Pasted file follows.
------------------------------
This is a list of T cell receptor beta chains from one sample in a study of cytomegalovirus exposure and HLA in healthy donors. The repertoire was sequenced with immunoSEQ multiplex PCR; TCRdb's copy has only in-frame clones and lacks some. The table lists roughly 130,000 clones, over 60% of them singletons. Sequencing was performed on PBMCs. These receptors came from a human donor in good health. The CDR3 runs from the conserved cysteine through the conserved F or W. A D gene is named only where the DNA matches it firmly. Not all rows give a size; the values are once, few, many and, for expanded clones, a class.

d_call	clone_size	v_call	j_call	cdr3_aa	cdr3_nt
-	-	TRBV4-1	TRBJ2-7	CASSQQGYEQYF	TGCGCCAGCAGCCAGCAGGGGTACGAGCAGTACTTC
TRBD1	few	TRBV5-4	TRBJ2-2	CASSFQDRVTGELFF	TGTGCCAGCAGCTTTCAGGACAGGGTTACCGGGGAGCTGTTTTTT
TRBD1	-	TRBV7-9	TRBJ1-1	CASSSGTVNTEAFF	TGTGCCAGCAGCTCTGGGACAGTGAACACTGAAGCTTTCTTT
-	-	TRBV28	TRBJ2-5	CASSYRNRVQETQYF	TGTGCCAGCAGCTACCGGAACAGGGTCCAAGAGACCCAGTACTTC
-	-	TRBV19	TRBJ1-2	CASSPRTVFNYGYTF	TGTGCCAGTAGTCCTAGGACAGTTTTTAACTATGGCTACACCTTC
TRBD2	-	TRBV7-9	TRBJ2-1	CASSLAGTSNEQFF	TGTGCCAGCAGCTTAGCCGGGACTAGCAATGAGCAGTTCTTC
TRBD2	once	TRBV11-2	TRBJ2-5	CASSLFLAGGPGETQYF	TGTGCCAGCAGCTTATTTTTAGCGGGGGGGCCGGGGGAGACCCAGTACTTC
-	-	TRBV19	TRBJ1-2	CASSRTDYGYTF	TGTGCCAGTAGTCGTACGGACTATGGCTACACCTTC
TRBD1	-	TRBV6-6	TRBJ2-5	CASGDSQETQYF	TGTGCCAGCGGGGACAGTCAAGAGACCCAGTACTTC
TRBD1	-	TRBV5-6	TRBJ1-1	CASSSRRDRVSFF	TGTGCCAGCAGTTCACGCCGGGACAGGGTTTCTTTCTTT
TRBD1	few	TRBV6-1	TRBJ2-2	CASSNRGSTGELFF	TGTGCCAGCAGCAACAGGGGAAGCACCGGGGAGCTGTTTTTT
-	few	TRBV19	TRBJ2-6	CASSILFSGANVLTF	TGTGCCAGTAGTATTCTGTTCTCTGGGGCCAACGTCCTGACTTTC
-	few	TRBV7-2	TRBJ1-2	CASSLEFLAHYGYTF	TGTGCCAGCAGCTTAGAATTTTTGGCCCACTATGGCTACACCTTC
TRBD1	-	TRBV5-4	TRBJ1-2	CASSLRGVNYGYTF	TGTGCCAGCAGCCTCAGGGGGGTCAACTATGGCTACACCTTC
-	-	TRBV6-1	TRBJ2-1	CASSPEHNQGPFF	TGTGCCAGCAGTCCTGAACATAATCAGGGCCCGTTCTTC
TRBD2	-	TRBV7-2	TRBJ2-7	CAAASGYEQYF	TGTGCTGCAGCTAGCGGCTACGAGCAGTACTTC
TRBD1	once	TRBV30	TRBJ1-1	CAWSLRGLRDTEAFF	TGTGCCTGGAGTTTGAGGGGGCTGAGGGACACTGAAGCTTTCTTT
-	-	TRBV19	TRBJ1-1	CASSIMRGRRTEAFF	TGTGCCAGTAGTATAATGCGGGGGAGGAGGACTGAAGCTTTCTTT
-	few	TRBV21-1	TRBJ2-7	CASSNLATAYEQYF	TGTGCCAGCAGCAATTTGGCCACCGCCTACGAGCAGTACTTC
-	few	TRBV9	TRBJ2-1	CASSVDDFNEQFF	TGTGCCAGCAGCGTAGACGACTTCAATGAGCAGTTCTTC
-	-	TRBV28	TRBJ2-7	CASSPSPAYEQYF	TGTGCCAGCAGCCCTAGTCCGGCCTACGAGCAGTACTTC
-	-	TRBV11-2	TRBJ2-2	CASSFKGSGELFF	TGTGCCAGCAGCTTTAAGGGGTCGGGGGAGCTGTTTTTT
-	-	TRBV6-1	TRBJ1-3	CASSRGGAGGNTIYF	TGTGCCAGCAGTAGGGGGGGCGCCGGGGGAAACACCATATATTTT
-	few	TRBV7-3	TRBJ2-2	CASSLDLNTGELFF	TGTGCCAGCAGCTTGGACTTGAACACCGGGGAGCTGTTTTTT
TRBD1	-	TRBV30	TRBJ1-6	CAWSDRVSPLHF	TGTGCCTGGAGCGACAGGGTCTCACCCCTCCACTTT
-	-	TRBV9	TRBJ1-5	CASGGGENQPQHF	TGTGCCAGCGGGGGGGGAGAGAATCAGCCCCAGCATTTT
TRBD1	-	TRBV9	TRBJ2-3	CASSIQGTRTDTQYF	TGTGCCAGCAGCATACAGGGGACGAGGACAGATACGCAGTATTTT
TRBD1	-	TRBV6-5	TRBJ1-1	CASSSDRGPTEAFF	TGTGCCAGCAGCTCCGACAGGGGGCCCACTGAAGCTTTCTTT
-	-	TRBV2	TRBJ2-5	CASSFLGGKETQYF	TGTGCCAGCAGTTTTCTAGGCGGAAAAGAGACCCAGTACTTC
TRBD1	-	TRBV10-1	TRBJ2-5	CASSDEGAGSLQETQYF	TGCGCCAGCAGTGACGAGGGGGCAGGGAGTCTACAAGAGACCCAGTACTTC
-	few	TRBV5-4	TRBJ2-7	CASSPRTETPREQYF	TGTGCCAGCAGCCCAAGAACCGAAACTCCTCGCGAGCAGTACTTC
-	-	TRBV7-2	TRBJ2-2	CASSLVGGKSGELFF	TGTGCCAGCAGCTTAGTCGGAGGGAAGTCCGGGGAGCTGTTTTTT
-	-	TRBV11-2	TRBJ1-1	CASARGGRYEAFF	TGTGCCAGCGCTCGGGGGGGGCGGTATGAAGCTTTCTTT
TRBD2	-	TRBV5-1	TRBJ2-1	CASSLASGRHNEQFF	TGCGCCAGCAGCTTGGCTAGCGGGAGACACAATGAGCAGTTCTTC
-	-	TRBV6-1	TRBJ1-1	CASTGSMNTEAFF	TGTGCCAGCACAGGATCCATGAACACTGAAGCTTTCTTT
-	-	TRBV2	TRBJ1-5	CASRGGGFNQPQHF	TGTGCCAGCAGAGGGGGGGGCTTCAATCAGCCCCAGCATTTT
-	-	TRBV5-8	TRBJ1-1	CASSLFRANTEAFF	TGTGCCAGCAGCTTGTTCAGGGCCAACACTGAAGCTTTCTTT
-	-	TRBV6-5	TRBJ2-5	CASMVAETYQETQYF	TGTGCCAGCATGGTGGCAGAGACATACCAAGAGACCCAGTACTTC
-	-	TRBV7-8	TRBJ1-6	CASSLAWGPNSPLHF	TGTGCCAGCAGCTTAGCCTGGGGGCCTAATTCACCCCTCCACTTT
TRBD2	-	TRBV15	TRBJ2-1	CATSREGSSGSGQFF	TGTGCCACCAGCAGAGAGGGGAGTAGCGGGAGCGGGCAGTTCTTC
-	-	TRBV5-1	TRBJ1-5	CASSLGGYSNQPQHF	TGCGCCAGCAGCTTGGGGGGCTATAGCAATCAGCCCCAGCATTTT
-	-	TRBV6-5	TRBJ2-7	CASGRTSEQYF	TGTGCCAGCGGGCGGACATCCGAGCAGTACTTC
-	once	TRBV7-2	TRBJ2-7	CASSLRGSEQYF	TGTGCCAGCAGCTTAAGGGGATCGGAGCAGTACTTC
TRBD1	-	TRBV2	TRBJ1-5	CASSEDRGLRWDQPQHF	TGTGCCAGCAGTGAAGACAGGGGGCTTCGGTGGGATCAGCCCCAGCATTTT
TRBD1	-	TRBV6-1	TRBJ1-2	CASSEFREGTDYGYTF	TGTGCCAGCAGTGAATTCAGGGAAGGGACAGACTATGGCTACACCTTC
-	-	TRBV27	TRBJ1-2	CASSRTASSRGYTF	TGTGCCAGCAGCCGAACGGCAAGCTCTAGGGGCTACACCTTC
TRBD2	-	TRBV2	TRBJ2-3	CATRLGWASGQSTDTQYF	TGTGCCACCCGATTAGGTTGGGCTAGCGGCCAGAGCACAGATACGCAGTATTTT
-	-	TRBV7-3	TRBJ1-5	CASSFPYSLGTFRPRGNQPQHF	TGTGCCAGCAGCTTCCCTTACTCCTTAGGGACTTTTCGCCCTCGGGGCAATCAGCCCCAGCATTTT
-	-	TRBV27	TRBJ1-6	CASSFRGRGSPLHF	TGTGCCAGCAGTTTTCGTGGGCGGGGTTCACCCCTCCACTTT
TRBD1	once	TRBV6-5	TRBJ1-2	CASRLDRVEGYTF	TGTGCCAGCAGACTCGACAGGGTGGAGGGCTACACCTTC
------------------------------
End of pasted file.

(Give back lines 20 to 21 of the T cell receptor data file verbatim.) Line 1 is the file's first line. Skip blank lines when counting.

-	-	TRBV19	TRBJ1-1	CASSIMRGRRTEAFF	TGTGCCAGTAGTATAATGCGGGGGAGGAGGACTGAAGCTTTCTTT
-	few	TRBV21-1	TRBJ2-7	CASSNLATAYEQYF	TGTGCCAGCAGCAATTTGGCCACCGCCTACGAGCAGTACTTC